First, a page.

‘She was really troubled by the fact there was nothing she could do because she doesn’t have much power as a child’
Chris Baynes Sunday 24 December 2017 16:19 GMT
While many children spend December wondering what Santa Claus will bring, six-year-old Amelia Campbell’s mind has been grappling with weightier thoughts.
The 15-minute walk to her central London primary school often takes her past homeless people sleeping rough or selling The Big Issue, prompting many difficult questions for her parents.
“Why don’t they have a home? Can they come home with us? Why can’t they go back to their mums and dads? Why can’t we give them more money? Normal children’s questions,” says her mother Jessie Campbell, 42.
“She was asking lots of questions and we answered them as best we could – sometimes it can be quite hard.”
Ms Campbell and her husband Andrew, 41, delicately explained to their daughter “that not everyone has a home to go to, and that we’re quite lucky that we do”.
“We said that some people may not have mums and dads who would be happy to have them back at home; some people may be far away from home, such as refugees, and that we can’t open our homes to everybody.”
In Westminster, the borough in which Amelia lives, 2,767 people were recorded as sleeping rough last year in statistics compiled by St Mungo’s homelessness charity.
Amelia was troubled with what she saw on her way to school, but watching her mother buy The Big Issue one day gave her an idea.
“We said the magazine is printed to raise money for the people selling them,” says her Ms Campbell. “She said, ‘But I don’t have any money. I don’t have anything I can give.’ So she thought if she wrote a story and sold it to her friends she could raise some money.
“She was really troubled by the fact there was nothing she could do because she doesn’t have much power as a child, so that’s where it came from.”
Her parents suspected she might not follow through with the idea, but their daughter was soon reaching for her paper and crayons to write an illustrated story about two dragons that went on holiday to the rainforest (a subject she chose, she says, because “in most books there’s no dragons”).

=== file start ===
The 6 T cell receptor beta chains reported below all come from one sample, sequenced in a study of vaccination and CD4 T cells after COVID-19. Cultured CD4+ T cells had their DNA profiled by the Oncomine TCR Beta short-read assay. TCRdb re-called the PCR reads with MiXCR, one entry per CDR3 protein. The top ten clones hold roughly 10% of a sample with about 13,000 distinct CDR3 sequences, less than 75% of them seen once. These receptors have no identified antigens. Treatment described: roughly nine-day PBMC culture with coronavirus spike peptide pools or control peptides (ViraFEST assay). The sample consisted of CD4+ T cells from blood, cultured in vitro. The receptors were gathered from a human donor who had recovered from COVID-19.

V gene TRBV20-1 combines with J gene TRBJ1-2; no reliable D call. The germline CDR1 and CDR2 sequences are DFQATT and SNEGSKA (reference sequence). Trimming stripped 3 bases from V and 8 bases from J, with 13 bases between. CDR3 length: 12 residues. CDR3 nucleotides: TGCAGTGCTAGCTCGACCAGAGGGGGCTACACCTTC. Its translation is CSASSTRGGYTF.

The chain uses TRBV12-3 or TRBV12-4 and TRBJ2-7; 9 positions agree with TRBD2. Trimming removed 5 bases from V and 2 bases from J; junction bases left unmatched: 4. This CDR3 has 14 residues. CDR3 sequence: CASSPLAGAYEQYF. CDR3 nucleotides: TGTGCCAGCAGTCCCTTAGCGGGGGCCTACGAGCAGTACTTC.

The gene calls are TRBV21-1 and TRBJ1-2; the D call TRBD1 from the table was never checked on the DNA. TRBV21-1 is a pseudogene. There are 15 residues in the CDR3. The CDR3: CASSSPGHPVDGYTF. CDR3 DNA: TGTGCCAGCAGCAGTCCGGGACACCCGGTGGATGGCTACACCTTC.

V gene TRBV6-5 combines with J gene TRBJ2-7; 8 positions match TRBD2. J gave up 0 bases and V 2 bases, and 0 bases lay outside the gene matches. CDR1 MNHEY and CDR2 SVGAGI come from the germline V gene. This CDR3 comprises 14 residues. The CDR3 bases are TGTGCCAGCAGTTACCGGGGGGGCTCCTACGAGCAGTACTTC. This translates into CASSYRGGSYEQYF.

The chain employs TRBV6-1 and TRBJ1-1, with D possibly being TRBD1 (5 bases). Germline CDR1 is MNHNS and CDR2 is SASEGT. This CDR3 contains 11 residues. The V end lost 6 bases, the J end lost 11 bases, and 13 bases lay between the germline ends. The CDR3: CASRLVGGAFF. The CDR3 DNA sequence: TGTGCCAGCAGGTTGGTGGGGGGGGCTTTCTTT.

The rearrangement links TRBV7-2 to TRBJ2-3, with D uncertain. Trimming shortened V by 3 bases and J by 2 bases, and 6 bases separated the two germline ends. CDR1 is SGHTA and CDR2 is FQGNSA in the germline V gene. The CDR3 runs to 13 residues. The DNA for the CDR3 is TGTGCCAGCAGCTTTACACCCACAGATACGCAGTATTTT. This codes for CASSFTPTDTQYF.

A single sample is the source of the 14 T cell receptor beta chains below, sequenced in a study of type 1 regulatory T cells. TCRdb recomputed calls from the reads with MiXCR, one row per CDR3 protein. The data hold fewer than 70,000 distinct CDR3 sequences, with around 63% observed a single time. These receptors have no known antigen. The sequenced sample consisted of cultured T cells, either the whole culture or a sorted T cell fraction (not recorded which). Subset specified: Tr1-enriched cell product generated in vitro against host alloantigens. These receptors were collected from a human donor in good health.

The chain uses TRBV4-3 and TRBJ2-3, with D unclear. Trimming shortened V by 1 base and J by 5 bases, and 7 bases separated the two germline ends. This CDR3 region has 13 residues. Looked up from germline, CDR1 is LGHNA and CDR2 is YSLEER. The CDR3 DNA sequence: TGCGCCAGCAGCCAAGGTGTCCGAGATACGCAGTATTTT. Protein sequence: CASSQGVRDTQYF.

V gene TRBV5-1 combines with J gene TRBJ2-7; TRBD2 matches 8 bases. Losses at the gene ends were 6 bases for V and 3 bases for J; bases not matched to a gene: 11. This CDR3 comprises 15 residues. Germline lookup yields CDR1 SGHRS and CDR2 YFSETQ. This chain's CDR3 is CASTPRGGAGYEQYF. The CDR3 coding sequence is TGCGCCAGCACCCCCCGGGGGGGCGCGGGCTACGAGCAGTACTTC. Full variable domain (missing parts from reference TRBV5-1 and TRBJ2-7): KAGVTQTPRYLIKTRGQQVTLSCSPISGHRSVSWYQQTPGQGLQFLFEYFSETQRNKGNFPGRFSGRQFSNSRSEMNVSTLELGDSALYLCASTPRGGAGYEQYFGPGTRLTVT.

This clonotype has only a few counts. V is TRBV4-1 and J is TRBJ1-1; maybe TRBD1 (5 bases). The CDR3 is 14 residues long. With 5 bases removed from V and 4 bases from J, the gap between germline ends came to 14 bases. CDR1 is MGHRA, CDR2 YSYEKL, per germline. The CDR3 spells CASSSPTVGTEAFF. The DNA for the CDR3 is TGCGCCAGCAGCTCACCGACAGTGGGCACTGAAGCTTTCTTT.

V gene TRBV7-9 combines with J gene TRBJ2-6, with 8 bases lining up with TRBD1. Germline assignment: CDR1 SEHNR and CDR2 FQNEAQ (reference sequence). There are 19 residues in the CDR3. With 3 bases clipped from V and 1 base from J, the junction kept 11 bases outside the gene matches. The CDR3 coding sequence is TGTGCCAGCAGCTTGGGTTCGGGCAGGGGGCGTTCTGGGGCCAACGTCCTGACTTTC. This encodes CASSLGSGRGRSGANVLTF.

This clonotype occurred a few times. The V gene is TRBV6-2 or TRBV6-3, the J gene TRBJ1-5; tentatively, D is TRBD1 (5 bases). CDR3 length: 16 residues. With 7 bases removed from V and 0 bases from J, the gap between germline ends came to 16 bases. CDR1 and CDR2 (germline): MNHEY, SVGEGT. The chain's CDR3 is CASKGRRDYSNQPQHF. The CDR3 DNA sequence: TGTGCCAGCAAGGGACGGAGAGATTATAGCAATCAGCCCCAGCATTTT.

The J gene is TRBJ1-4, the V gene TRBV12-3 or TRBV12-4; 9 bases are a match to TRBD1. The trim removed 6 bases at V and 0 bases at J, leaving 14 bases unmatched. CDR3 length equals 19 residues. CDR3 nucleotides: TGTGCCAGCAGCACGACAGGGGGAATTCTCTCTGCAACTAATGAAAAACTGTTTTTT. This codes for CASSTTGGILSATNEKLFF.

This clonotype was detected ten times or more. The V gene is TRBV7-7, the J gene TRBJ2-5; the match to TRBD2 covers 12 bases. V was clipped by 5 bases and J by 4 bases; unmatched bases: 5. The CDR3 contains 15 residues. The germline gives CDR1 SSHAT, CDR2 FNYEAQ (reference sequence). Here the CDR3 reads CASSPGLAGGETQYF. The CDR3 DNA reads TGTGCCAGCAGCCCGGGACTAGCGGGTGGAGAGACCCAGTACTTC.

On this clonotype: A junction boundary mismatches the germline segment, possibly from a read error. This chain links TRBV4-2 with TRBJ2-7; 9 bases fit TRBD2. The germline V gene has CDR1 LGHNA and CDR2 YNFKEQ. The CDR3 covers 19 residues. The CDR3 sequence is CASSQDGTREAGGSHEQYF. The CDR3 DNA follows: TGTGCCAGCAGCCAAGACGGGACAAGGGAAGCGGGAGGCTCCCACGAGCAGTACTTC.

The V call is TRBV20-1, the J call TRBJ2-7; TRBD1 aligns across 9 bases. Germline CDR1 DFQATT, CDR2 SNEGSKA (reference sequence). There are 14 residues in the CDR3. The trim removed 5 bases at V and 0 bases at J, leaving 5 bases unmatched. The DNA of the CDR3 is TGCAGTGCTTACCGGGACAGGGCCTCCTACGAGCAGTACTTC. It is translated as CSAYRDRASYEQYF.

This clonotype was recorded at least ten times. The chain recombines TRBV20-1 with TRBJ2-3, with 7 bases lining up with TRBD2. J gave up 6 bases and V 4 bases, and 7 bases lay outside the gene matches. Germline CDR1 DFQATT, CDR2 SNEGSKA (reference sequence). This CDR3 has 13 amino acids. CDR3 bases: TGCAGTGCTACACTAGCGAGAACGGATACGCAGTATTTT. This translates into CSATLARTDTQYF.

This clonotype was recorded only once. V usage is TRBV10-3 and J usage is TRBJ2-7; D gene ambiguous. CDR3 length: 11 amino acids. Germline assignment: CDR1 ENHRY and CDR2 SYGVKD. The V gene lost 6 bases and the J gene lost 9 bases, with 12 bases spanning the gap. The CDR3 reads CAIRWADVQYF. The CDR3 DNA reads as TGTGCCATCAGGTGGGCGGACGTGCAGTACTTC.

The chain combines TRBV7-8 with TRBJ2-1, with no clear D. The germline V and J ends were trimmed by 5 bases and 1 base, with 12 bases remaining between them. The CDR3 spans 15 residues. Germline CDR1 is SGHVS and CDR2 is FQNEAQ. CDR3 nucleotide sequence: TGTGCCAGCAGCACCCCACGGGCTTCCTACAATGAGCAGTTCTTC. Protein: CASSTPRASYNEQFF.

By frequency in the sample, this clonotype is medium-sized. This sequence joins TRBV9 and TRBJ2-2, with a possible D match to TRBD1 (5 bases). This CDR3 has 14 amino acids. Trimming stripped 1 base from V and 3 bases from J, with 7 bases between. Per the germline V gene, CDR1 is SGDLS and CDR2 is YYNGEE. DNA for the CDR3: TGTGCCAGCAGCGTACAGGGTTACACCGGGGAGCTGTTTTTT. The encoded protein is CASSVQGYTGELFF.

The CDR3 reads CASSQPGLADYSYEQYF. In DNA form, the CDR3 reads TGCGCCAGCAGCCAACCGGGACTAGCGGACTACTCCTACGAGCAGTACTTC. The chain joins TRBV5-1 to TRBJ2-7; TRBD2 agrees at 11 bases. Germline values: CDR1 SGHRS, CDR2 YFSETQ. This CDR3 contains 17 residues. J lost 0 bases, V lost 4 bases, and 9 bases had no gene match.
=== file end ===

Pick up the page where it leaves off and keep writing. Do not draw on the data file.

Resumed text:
Admittedly, her seven-page booklet, titled The Two Dragons, contains more colourfully scrawled mythical beasts than the typical edition of The Big Issue. But Amelia was soon selling printed copies for 50p to everyone she knew – family, friends, children at her Beavers group.
“I wanted to help the homeless because they have nothing at all,” she told The Independent. “I wrote a story because I wanted to make more money than my pocket money.”
After her parents set up a crowdfunding page for further donations, Amelia has raised £1,200 so far. The family are to give half of the money to the housing charity Shelter.
The rest will go to The Passage, a local charity runs a hostel in Pimlico which offers shelter to some of London’s estimated 4,000 nightly rough sleepers. It also provides advice on housing, benefits, and health to around 100 people a day at its a resource centre in Victoria.
Nichola Wilson, relationship manager at the charity, says “everyone’s hearts melted in the office” when Amelia’s family contacted them with her story.
“It’s wonderful,” she adds. “It’s really heartwarming to see someone so young as Amelia has gone the extra mile, has been asking her parents questions, and wanted to do something.”
The Passage sends staff into schools to speak to pupils, and Ms Wilson said educating young people about rough sleeping can help to “remove any stigmas around the subject”.
Ms Campbell admits her daughter may be too young to understand the complexities of tackling homelessness.
But she adds: “It’s good for her because she feels like she’s made an impact. It’s a nice feeling when you’re small.”
The six-year-old is “anxious to give the money to the homeless before Christmas” but “pleased with herself and that it’s gone well”, says her mother.
She has also been an inspiration to her own parents, who volunteer at a local shelter.
“We haven’t pushed Amelia towards this,” stresses Ms Campbell. “Actually she has been quite inspiring to us. We’ve done more charity work because of her. I’m very proud of her.
“Now she’s determined to be a charity worker when she grows up.”
Then again, when you’re only six, perhaps it’s best to keep all career options open.
“She also said she wanted to be a fairy,” says Ms Campbell. “So who knows what she’ll grow up to be.”